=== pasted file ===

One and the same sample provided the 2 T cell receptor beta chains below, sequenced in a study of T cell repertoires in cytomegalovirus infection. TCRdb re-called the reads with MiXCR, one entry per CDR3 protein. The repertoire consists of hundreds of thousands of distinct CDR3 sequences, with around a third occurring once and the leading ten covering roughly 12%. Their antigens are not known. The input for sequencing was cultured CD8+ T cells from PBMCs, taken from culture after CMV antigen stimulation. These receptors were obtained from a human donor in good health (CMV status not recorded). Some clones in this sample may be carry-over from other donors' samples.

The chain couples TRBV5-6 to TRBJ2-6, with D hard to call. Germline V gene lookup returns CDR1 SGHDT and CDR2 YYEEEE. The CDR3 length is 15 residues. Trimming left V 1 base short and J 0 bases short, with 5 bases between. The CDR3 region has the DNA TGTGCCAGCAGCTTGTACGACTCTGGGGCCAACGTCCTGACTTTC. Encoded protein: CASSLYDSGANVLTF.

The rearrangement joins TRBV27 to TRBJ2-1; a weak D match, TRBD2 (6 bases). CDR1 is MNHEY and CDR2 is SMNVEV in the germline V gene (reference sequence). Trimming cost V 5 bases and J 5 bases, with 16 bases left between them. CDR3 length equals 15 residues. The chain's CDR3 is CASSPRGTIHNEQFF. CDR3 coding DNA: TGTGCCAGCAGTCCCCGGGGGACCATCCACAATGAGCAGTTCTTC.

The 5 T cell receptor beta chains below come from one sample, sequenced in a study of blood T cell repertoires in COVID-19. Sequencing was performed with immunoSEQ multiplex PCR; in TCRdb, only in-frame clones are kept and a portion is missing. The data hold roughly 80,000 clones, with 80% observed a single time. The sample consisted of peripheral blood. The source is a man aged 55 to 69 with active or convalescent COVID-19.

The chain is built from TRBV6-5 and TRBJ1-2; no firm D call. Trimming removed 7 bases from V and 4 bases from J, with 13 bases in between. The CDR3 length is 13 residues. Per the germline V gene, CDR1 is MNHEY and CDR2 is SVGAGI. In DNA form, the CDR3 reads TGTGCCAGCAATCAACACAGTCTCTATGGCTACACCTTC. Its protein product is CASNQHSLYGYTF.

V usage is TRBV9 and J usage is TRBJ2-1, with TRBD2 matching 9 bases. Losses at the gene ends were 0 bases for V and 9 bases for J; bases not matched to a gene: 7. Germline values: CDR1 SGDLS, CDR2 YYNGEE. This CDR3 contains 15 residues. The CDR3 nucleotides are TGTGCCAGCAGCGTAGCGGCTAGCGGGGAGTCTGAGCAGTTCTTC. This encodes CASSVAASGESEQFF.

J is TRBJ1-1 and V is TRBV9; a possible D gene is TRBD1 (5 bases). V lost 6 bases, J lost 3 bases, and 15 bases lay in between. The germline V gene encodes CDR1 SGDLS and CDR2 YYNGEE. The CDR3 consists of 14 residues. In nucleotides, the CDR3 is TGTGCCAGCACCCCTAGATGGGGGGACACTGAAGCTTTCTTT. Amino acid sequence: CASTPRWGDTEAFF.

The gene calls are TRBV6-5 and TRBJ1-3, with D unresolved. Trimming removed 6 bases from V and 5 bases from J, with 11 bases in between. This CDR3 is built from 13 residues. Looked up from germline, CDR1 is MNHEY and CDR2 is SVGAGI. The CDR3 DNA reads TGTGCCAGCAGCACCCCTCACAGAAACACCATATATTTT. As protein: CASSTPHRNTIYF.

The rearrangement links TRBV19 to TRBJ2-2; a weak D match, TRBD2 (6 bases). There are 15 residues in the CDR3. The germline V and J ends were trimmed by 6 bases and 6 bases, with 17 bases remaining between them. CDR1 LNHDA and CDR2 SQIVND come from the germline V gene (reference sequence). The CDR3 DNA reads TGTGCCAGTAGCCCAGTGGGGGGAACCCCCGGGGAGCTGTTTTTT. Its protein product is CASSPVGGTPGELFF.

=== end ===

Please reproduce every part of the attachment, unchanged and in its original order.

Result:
One and the same sample provided the 2 T cell receptor beta chains below, sequenced in a study of T cell repertoires in cytomegalovirus infection. TCRdb re-called the reads with MiXCR, one entry per CDR3 protein. The repertoire consists of hundreds of thousands of distinct CDR3 sequences, with around a third occurring once and the leading ten covering roughly 12%. Their antigens are not known. The input for sequencing was cultured CD8+ T cells from PBMCs, taken from culture after CMV antigen stimulation. These receptors were obtained from a human donor in good health (CMV status not recorded). Some clones in this sample may be carry-over from other donors' samples.

The chain couples TRBV5-6 to TRBJ2-6, with D hard to call. Germline V gene lookup returns CDR1 SGHDT and CDR2 YYEEEE. The CDR3 length is 15 residues. Trimming left V 1 base short and J 0 bases short, with 5 bases between. The CDR3 region has the DNA TGTGCCAGCAGCTTGTACGACTCTGGGGCCAACGTCCTGACTTTC. Encoded protein: CASSLYDSGANVLTF.

The rearrangement joins TRBV27 to TRBJ2-1; a weak D match, TRBD2 (6 bases). CDR1 is MNHEY and CDR2 is SMNVEV in the germline V gene (reference sequence). Trimming cost V 5 bases and J 5 bases, with 16 bases left between them. CDR3 length equals 15 residues. The chain's CDR3 is CASSPRGTIHNEQFF. CDR3 coding DNA: TGTGCCAGCAGTCCCCGGGGGACCATCCACAATGAGCAGTTCTTC.

The 5 T cell receptor beta chains below come from one sample, sequenced in a study of blood T cell repertoires in COVID-19. Sequencing was performed with immunoSEQ multiplex PCR; in TCRdb, only in-frame clones are kept and a portion is missing. The data hold roughly 80,000 clones, with 80% observed a single time. The sample consisted of peripheral blood. The source is a man aged 55 to 69 with active or convalescent COVID-19.

The chain is built from TRBV6-5 and TRBJ1-2; no firm D call. Trimming removed 7 bases from V and 4 bases from J, with 13 bases in between. The CDR3 length is 13 residues. Per the germline V gene, CDR1 is MNHEY and CDR2 is SVGAGI. In DNA form, the CDR3 reads TGTGCCAGCAATCAACACAGTCTCTATGGCTACACCTTC. Its protein product is CASNQHSLYGYTF.

V usage is TRBV9 and J usage is TRBJ2-1, with TRBD2 matching 9 bases. Losses at the gene ends were 0 bases for V and 9 bases for J; bases not matched to a gene: 7. Germline values: CDR1 SGDLS, CDR2 YYNGEE. This CDR3 contains 15 residues. The CDR3 nucleotides are TGTGCCAGCAGCGTAGCGGCTAGCGGGGAGTCTGAGCAGTTCTTC. This encodes CASSVAASGESEQFF.

J is TRBJ1-1 and V is TRBV9; a possible D gene is TRBD1 (5 bases). V lost 6 bases, J lost 3 bases, and 15 bases lay in between. The germline V gene encodes CDR1 SGDLS and CDR2 YYNGEE. The CDR3 consists of 14 residues. In nucleotides, the CDR3 is TGTGCCAGCACCCCTAGATGGGGGGACACTGAAGCTTTCTTT. Amino acid sequence: CASTPRWGDTEAFF.

The gene calls are TRBV6-5 and TRBJ1-3, with D unresolved. Trimming removed 6 bases from V and 5 bases from J, with 11 bases in between. This CDR3 is built from 13 residues. Looked up from germline, CDR1 is MNHEY and CDR2 is SVGAGI. The CDR3 DNA reads TGTGCCAGCAGCACCCCTCACAGAAACACCATATATTTT. As protein: CASSTPHRNTIYF.

The rearrangement links TRBV19 to TRBJ2-2; a weak D match, TRBD2 (6 bases). There are 15 residues in the CDR3. The germline V and J ends were trimmed by 6 bases and 6 bases, with 17 bases remaining between them. CDR1 LNHDA and CDR2 SQIVND come from the germline V gene (reference sequence). The CDR3 DNA reads TGTGCCAGTAGCCCAGTGGGGGGAACCCCCGGGGAGCTGTTTTTT. Its protein product is CASSPVGGTPGELFF.